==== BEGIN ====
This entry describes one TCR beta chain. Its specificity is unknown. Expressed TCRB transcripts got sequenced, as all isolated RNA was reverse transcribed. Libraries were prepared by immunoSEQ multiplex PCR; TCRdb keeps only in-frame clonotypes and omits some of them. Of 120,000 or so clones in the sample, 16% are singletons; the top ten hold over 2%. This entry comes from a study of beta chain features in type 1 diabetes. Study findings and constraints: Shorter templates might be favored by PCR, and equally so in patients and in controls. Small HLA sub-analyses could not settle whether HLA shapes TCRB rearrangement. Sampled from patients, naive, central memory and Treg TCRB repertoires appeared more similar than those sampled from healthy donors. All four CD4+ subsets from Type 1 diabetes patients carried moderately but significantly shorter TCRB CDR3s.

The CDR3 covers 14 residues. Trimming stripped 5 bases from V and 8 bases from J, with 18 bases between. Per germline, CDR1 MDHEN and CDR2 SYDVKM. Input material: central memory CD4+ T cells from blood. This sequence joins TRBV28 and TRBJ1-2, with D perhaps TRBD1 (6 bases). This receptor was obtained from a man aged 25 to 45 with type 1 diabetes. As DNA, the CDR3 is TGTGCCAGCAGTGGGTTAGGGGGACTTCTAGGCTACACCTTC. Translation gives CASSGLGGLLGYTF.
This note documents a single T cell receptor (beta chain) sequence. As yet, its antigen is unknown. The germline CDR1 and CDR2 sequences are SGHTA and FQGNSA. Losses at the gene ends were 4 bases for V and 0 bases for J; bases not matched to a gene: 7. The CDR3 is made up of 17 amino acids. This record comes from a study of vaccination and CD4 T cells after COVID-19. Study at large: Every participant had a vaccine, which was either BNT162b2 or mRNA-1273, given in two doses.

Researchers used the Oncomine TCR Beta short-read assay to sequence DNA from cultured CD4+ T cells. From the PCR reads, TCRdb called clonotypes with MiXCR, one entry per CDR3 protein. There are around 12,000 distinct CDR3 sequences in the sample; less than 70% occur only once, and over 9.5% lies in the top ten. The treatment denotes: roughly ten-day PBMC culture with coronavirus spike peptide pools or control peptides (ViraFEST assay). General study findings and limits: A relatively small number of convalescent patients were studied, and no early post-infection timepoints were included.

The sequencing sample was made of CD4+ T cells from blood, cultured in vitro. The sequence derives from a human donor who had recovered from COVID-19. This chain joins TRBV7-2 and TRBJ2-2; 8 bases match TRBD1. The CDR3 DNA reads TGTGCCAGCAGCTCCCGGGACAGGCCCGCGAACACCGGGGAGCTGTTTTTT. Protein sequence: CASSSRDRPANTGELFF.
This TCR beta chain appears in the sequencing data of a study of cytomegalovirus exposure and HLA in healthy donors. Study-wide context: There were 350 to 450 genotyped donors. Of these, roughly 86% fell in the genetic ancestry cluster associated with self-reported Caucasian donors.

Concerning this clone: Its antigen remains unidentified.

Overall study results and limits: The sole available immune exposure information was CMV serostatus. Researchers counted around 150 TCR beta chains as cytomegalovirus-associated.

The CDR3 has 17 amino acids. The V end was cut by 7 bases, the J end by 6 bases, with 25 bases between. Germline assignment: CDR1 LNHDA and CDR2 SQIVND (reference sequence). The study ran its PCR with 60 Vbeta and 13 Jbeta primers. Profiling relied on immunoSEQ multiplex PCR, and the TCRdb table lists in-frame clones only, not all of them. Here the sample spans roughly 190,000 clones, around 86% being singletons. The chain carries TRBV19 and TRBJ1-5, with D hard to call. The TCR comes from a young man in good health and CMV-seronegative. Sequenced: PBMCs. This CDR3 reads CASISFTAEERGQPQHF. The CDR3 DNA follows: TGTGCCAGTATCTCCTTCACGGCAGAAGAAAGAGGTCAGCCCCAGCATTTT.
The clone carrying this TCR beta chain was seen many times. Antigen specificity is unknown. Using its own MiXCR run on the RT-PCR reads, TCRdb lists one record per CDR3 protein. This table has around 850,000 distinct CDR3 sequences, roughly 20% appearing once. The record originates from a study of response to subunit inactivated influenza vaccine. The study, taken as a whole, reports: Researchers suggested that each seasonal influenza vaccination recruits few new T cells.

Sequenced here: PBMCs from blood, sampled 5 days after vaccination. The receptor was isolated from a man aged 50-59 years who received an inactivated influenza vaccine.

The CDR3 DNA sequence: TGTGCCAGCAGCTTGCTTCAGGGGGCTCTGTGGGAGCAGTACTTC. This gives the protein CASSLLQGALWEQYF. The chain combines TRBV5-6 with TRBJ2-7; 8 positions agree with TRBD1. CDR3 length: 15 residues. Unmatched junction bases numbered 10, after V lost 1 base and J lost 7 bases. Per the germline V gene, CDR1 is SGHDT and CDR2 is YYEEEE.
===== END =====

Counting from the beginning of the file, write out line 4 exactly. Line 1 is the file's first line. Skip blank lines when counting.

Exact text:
Researchers used the Oncomine TCR Beta short-read assay to sequence DNA from cultured CD4+ T cells. From the PCR reads, TCRdb called clonotypes with MiXCR, one entry per CDR3 protein. There are around 12,000 distinct CDR3 sequences in the sample; less than 70% occur only once, and over 9.5% lies in the top ten. The treatment denotes: roughly ten-day PBMC culture with coronavirus spike peptide pools or control peptides (ViraFEST assay). General study findings and limits: A relatively small number of convalescent patients were studied, and no early post-infection timepoints were included.